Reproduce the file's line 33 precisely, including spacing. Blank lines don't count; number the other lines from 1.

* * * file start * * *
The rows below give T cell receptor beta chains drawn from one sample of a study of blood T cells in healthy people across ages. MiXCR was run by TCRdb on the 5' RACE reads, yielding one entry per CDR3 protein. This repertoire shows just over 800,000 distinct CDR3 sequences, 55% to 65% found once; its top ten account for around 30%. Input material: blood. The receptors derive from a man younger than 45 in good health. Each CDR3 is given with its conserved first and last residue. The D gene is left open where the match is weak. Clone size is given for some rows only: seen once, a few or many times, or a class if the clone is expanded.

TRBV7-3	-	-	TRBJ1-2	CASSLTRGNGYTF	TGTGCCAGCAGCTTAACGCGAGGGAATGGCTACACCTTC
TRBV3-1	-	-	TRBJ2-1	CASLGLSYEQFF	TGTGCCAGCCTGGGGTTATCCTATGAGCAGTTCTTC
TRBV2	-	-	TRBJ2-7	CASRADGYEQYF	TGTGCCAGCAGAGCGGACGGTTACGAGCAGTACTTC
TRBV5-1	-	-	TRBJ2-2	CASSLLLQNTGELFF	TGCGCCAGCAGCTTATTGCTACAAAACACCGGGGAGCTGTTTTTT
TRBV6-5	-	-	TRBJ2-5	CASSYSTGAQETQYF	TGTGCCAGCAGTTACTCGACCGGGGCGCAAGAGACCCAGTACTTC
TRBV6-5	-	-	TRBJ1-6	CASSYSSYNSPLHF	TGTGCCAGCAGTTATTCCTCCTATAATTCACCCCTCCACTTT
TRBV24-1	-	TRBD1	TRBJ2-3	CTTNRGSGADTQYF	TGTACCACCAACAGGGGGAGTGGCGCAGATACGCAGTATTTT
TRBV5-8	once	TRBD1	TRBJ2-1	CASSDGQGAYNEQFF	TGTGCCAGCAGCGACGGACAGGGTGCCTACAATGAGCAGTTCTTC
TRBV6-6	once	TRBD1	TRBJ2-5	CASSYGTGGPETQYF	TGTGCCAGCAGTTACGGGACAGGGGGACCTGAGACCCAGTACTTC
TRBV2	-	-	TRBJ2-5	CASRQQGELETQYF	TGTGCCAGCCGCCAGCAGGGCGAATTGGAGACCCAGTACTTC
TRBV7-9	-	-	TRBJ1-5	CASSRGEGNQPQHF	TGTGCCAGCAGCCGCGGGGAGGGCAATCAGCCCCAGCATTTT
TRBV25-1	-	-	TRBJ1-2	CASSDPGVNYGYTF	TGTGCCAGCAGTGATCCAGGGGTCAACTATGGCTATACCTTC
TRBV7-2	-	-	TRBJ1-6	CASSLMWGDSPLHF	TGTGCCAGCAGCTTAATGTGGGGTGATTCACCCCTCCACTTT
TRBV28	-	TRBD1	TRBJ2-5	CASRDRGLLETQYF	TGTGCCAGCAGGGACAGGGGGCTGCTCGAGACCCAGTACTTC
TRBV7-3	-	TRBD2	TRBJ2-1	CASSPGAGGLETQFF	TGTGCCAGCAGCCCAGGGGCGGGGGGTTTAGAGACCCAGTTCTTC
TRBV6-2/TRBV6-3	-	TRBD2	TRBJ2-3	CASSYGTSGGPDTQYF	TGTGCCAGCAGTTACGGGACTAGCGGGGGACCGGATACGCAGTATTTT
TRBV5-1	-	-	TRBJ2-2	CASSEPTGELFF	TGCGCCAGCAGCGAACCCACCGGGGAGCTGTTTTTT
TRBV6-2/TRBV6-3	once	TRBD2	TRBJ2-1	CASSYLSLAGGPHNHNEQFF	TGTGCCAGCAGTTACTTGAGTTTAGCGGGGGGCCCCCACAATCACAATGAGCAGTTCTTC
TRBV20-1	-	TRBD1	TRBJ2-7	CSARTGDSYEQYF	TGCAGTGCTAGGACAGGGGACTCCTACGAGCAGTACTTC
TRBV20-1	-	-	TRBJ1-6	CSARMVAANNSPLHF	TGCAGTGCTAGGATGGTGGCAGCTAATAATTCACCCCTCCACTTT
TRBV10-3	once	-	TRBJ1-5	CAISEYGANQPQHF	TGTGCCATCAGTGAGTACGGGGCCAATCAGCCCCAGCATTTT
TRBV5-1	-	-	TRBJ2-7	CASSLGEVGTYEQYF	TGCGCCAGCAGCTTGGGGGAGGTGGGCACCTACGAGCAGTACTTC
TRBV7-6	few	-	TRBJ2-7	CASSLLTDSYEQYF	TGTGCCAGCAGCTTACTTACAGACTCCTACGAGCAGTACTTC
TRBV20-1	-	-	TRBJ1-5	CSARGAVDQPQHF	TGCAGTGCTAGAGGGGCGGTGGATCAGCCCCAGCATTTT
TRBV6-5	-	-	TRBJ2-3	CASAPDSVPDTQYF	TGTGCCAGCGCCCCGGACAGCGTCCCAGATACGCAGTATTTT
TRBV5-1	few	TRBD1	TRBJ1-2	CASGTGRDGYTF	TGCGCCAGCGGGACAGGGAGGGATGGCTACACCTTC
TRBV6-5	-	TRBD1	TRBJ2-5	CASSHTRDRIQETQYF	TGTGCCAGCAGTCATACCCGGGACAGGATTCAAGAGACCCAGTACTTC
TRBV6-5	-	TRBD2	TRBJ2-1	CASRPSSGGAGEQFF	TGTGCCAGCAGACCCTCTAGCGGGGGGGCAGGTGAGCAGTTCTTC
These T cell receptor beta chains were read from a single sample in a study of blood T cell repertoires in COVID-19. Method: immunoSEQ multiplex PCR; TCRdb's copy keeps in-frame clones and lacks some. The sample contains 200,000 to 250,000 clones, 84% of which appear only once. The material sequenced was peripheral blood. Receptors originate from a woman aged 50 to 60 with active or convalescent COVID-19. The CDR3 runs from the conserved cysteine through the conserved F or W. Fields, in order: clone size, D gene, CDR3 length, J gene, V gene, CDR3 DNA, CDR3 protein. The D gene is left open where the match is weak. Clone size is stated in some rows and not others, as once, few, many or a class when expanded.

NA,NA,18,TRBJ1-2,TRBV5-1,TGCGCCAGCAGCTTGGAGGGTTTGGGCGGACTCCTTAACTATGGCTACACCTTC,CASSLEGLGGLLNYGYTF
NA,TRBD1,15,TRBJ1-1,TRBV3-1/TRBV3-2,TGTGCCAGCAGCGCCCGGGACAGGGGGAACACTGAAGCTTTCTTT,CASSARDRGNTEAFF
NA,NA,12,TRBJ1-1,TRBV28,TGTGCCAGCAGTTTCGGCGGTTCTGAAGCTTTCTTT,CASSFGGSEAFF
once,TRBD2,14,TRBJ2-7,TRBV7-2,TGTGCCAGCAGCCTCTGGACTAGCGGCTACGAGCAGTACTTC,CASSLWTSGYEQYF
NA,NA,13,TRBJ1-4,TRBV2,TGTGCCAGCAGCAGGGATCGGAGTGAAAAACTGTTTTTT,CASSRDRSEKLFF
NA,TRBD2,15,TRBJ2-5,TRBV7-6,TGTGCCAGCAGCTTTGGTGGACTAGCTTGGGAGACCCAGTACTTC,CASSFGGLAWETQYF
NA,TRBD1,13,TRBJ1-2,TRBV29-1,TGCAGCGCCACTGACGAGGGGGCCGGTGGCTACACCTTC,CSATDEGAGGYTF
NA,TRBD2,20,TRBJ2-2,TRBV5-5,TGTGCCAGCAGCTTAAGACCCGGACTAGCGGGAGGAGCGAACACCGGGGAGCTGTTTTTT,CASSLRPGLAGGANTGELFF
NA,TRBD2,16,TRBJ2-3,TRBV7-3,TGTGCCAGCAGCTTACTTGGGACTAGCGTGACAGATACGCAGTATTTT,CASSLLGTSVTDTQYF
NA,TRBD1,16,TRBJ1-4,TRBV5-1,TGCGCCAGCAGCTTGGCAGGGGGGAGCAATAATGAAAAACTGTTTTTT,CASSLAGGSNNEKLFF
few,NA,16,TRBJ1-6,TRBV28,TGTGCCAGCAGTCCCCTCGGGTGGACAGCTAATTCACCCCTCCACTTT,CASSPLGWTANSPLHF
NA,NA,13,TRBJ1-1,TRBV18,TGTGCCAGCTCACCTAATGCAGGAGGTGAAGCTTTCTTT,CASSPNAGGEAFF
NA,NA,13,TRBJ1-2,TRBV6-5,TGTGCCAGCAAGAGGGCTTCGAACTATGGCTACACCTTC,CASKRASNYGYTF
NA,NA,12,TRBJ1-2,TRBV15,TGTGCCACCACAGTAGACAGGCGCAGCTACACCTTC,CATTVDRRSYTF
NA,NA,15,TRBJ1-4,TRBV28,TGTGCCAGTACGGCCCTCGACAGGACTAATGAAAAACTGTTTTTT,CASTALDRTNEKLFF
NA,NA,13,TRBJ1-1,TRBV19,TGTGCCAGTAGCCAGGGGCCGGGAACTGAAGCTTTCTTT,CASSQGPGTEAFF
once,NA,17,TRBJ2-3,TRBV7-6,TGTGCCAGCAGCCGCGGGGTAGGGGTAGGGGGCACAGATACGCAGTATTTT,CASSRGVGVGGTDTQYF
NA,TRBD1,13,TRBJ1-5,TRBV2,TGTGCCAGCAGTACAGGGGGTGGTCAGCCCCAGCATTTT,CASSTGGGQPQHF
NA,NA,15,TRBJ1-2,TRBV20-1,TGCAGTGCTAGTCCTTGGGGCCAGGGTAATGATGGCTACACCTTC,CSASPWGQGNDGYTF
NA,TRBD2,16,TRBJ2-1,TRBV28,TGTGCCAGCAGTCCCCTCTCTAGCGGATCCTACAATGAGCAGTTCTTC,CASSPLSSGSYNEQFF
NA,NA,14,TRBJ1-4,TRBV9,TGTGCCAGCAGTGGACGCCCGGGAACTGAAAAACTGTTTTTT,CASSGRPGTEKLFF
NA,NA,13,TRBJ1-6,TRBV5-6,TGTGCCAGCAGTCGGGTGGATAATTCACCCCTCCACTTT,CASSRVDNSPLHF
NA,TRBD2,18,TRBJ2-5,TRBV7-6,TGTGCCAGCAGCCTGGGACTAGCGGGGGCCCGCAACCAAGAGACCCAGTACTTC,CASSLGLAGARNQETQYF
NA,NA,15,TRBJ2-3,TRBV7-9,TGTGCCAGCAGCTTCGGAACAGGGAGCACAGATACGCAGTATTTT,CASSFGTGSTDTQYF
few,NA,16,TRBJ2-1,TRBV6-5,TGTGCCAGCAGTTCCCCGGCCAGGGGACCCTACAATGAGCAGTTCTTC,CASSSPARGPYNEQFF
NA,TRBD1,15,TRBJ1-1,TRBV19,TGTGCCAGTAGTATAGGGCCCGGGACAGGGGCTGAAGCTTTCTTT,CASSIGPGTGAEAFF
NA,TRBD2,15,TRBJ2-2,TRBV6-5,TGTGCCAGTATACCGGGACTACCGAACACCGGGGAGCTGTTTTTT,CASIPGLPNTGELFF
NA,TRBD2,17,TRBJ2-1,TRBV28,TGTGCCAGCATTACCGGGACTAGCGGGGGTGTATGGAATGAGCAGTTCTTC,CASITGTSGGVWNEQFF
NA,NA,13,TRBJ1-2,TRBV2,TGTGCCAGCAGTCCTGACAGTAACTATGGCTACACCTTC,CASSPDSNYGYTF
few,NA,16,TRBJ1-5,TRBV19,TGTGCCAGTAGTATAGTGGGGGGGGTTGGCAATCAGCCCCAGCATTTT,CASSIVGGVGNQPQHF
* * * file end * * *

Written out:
NA,NA,12,TRBJ1-1,TRBV28,TGTGCCAGCAGTTTCGGCGGTTCTGAAGCTTTCTTT,CASSFGGSEAFF